Parents of Estranged Adult Kids

The Pain of Parental Estrangement

A Common Story

Estrangement from a family member is always difficult for everyone involved, but it is especially painful for parents when the relationship with one or more children has been severed. The trauma is as deep and debilitating as injuries from a car accident, but shame and embarrassment make it difficult to seek help. Yet, estrangement is common. It is estimated that nearly one out of every eight parents is estranged from an adult child. One in every five older adults is considered an “elder orphan” with no one to turn to in a time of need. If you are one of them, please don’t try to go it alone any longer.

Tamara Aemina Razzano

New Parental Trauma Recovery Group 

Join our Parental Trauma Trauma Recovery group led by our new Director of Program Development and trauma specialist, Tamara Aemina Razzano.

Thursdays, April 13 – May 18, 7:00 – 8:15 PM EST
Participants will need a copy of PEAK: A Resource of Recovery.
This is an online group that is supported on a donation basis.
To register click here.

Don’t go through the agony of parental estrangement alone. 

Drop-In Recovery Groups Every Monday
Choose the group that works for you and join us by clicking on the ZOOM button

Group 107

Mondays, 6:00 – 7:15 PM (EST)

Group 108

Mondays, 8:00 – 9:15 PM (EST)

Group 109

Mondays, 4:00 – 5:15 PM (EST)

PEAK Lenten Drop-in Group!

If you would like to join with other parents of estranged adult kids for a Christian morning devotional this Lenten season, consider participating in the PEAK Lenten Group. This group is for those who wish to observe Lent daily in 60-minute sessions each morning to share the Journey: Daily Readings for Lent and Easter with each other. All are welcome! The group will meet via Zoom from 9:00 – 10:00 AM EST, every morning from Ash Wednesday, February 22nd through Easter Monday, April 10th. Purchasing the book is not a requirement, but having a copy will make your participation a richer experience. To join us, click the button below!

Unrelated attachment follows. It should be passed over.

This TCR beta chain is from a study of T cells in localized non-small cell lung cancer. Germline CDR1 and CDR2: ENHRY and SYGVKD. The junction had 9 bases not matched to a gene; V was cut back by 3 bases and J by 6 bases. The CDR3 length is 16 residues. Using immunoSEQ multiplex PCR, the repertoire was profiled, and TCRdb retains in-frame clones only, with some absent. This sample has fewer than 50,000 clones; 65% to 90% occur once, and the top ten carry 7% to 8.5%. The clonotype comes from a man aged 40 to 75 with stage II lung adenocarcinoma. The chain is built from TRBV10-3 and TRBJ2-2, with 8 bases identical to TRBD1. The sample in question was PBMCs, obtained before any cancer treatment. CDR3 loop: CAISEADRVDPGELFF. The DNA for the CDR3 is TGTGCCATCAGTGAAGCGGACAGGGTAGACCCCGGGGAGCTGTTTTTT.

To make a donation to the PEAK movement, click on the donate button.

Absalom’s Wounds provides a resource for leaders who want to offer hope and healing for those struggling with this painful issue. Whether you are a pastor, a senior adult leader, a friend of an estranged parent, or living in a cut-off relationship yourself, you will find a Biblical perspective in the pages of this book that is relevant, insightful, and affirming.

This book will share the common experiences among Parents of Estranged Adult Kids (PEAK™), the stages of estrangement, the impact it has on your health and well being, and many other elements of estrangement. It also outlines a journey that promotes healing for your spirit, your body, and your mind.

PEAK provided me an outlet for venting my feelings of separation from my estranged daughter and became a vehicle for transporting me to a new reality where I was able to better take control of my future. The PEAK readings were particularly helpful and the group sharing allowed me the freedom to alleviate much of the pain that I was living with. Thank you for my new outlook.
PEAK member

How May We Help You?

We want to be there for you in ways that fit your need right now.

Join a PEAK group

In a PEAK group, you will discover that many others are dealing with the same issues that break your heart...and want to be there for you as well.

Read a book on your own

Many people are finding the book PEAK: Parents of Estranged Adult Kids a game-changing resource that you can begin reading on your own.

Check out other resources

We have a list of skilled and compassionate therapists who others have found helpful in dealing with their own estrangement issues.

A Father's Dream

“And so I live,
knowing you are there,
somewhere in the world,
a natural wonder,
but no path to find you again.
Even then, the broken is sharp,
and the gentlest touch still cuts.
I dream of a day
when the edges of the glass
are worn down by the waves of time
and the sand of suffering,
that I might find you once more,
and we might sit beside one another,
just two shades of green
watching the setting sun.”